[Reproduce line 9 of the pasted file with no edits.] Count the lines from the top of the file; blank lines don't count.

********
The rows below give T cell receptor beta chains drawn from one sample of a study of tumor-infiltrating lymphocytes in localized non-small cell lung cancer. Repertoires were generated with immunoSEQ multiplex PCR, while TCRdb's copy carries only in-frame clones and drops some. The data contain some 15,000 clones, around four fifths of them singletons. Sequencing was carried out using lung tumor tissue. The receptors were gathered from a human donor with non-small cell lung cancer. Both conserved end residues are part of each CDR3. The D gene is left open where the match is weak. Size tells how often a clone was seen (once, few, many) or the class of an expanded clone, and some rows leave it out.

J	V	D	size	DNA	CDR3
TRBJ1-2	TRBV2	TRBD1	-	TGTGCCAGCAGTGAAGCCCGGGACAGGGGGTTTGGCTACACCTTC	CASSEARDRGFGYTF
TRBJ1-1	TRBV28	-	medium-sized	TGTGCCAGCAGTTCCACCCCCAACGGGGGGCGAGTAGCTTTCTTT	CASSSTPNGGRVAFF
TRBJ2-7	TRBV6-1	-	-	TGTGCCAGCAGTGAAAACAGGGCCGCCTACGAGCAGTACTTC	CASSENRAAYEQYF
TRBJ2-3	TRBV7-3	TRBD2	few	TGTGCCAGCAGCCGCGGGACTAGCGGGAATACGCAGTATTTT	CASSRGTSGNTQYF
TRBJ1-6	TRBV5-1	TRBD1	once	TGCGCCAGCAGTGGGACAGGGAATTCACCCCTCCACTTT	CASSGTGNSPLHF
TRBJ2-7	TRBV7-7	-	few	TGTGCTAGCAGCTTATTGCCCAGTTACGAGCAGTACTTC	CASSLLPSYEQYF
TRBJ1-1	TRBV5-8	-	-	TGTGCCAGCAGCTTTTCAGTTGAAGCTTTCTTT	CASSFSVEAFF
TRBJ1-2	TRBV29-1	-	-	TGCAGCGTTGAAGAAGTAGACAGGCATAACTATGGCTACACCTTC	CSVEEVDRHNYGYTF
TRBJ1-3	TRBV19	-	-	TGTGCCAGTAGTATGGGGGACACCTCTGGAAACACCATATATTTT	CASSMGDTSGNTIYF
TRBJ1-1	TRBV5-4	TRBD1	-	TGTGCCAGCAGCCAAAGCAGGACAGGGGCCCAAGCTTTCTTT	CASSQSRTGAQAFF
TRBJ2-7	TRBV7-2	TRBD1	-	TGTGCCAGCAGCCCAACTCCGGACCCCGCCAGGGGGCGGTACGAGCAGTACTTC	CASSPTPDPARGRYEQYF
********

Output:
TRBJ1-1	TRBV5-8	-	-	TGTGCCAGCAGCTTTTCAGTTGAAGCTTTCTTT	CASSFSVEAFF